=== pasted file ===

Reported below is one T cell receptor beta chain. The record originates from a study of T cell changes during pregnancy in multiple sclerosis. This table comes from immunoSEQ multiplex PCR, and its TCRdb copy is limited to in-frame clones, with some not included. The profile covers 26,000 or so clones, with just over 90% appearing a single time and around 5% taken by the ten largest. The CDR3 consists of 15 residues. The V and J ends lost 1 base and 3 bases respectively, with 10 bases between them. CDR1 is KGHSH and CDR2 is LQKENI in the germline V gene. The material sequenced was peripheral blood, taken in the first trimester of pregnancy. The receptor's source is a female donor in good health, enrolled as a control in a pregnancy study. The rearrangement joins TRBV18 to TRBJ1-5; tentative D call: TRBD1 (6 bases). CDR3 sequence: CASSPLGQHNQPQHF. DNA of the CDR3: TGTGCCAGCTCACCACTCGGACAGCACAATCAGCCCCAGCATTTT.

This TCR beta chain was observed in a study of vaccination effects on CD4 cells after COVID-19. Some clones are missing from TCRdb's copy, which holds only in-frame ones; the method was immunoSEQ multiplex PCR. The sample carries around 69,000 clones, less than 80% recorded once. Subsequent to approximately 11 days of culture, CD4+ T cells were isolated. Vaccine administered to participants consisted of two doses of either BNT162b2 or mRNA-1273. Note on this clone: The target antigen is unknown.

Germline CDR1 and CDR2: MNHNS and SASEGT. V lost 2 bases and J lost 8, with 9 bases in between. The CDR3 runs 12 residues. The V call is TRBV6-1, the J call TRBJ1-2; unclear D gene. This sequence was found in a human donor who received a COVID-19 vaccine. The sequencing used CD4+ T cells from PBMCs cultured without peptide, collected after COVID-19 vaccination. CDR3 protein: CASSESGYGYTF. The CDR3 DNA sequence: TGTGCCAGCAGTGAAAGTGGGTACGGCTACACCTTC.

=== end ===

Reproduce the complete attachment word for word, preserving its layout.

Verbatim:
Reported below is one T cell receptor beta chain. The record originates from a study of T cell changes during pregnancy in multiple sclerosis. This table comes from immunoSEQ multiplex PCR, and its TCRdb copy is limited to in-frame clones, with some not included. The profile covers 26,000 or so clones, with just over 90% appearing a single time and around 5% taken by the ten largest. The CDR3 consists of 15 residues. The V and J ends lost 1 base and 3 bases respectively, with 10 bases between them. CDR1 is KGHSH and CDR2 is LQKENI in the germline V gene. The material sequenced was peripheral blood, taken in the first trimester of pregnancy. The receptor's source is a female donor in good health, enrolled as a control in a pregnancy study. The rearrangement joins TRBV18 to TRBJ1-5; tentative D call: TRBD1 (6 bases). CDR3 sequence: CASSPLGQHNQPQHF. DNA of the CDR3: TGTGCCAGCTCACCACTCGGACAGCACAATCAGCCCCAGCATTTT.

This TCR beta chain was observed in a study of vaccination effects on CD4 cells after COVID-19. Some clones are missing from TCRdb's copy, which holds only in-frame ones; the method was immunoSEQ multiplex PCR. The sample carries around 69,000 clones, less than 80% recorded once. Subsequent to approximately 11 days of culture, CD4+ T cells were isolated. Vaccine administered to participants consisted of two doses of either BNT162b2 or mRNA-1273. Note on this clone: The target antigen is unknown.

Germline CDR1 and CDR2: MNHNS and SASEGT. V lost 2 bases and J lost 8, with 9 bases in between. The CDR3 runs 12 residues. The V call is TRBV6-1, the J call TRBJ1-2; unclear D gene. This sequence was found in a human donor who received a COVID-19 vaccine. The sequencing used CD4+ T cells from PBMCs cultured without peptide, collected after COVID-19 vaccination. CDR3 protein: CASSESGYGYTF. The CDR3 DNA sequence: TGTGCCAGCAGTGAAAGTGGGTACGGCTACACCTTC.